A freshly-ripened muskmelon--straight from your own garden--is one of the summer's tastiest treats. It takes a bit of effort to grow them, but once you've tasted a homegrown melon, you'll never again be satisfied with the store-bought kind.
There are almost countless varieties of muskmelons from which to choose, but regardless of your preference, you'll need to learn how to prepare the soil, take care of them, and avoid some common problems throughout the growing season.
All of that hard work will pay off, however, when you pick your sweet, delicious melons. Follow these seven suggestions and you'll be on the right path to a successful harvest:
1. Select the right location
Muskmelon vines need room to spread out, so choose a location with plenty of space. Some gardeners grow their melons in trellises but most allow them to mature on the ground. Either way, they will take up a wide area.
2. Prepare the ground
Spread some rotted manure or compost on your bed, and mix it into the ground by tilling about 8" deep. Break up any rough soil and remove all rocks, sticks and any other hard debris. Aerate the soil with your rake.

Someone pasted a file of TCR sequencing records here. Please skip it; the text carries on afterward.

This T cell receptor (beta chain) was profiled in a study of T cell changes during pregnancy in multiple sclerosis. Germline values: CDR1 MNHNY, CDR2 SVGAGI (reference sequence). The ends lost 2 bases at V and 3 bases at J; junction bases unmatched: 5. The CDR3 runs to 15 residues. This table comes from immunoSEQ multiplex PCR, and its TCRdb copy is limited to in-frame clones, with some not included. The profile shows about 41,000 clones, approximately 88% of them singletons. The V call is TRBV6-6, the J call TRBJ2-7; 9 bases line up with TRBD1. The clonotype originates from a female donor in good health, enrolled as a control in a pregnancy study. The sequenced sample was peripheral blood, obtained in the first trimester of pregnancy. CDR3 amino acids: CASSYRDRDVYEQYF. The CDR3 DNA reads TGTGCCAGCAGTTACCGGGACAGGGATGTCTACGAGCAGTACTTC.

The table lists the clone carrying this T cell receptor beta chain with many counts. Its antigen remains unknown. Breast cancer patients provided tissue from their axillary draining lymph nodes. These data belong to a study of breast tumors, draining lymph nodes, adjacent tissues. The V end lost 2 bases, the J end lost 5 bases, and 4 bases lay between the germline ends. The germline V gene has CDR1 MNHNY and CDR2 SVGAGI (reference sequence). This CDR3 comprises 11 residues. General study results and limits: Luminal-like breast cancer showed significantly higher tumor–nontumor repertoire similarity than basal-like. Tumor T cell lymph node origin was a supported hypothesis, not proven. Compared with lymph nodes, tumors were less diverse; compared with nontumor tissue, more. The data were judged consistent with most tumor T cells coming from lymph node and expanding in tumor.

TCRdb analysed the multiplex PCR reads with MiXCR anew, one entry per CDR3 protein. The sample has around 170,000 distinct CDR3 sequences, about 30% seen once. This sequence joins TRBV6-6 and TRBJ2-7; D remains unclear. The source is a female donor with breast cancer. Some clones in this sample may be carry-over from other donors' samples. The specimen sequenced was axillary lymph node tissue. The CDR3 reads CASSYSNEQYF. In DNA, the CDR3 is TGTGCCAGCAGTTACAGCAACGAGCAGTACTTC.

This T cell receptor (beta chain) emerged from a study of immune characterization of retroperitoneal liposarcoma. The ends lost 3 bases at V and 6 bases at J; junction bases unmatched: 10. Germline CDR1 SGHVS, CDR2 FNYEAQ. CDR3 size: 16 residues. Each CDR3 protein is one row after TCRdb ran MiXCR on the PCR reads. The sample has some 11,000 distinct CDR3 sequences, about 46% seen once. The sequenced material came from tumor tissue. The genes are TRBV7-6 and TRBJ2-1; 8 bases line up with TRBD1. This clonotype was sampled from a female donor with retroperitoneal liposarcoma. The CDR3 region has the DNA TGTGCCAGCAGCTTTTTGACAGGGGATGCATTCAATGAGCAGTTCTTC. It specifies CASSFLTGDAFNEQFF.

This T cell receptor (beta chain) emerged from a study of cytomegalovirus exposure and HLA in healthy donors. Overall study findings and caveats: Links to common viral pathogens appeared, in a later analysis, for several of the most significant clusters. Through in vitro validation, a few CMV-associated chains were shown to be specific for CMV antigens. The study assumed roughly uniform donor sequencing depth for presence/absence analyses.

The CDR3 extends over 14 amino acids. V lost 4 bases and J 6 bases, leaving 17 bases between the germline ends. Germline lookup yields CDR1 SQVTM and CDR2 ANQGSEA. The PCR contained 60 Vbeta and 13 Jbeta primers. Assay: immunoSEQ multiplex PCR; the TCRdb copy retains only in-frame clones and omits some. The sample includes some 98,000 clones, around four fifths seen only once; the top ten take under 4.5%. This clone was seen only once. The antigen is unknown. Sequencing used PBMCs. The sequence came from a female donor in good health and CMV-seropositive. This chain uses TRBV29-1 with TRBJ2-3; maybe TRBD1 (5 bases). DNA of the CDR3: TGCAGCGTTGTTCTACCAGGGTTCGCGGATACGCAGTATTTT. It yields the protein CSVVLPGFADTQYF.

3. Create mounds and plant the seeds
Muskmelons are grown in rows of 4" high raised mounds. Rows should be about 4 feet apart with a space of 36" between mounds in each row. Once the ground temperature reaches 70 degrees, you can plant five seeds 1" deep in each mound, keeping them about 18" apart.
4. Keep them moist
The soil around your young muskmelon plants should be moist, but there should not be standing water. Give them an inch or two of water each week. Because the melon plants are sensitive to dry weather, they might need extra watering during drought conditions.
5. Remove weeds and add mulch
Pull the weeds around your plants before the vines start spreading. It's all but impossible to remove weeds after there is a network of vines to contend with. After you weed the area, put down a layer of mulch to discourage new weeds and to help retain moisture.
6. Use floating row covers
It's recommended that you protect your plants from insects by using a floating row cover. Many gardeners will create a tunnel using chicken wire and drape the netting over that. The cover also helps to keep the plants warm in the early stages. Once blooms have formed, remove the cover to allow pollinating insects to reach them.
7. Feed your plants
As the muskmelon plants are growing, you can use a nitrogen fertilizer around any plants that have not bloomed. Another method of "waking up" slow-blooming plants is to use coffee grounds around their root system.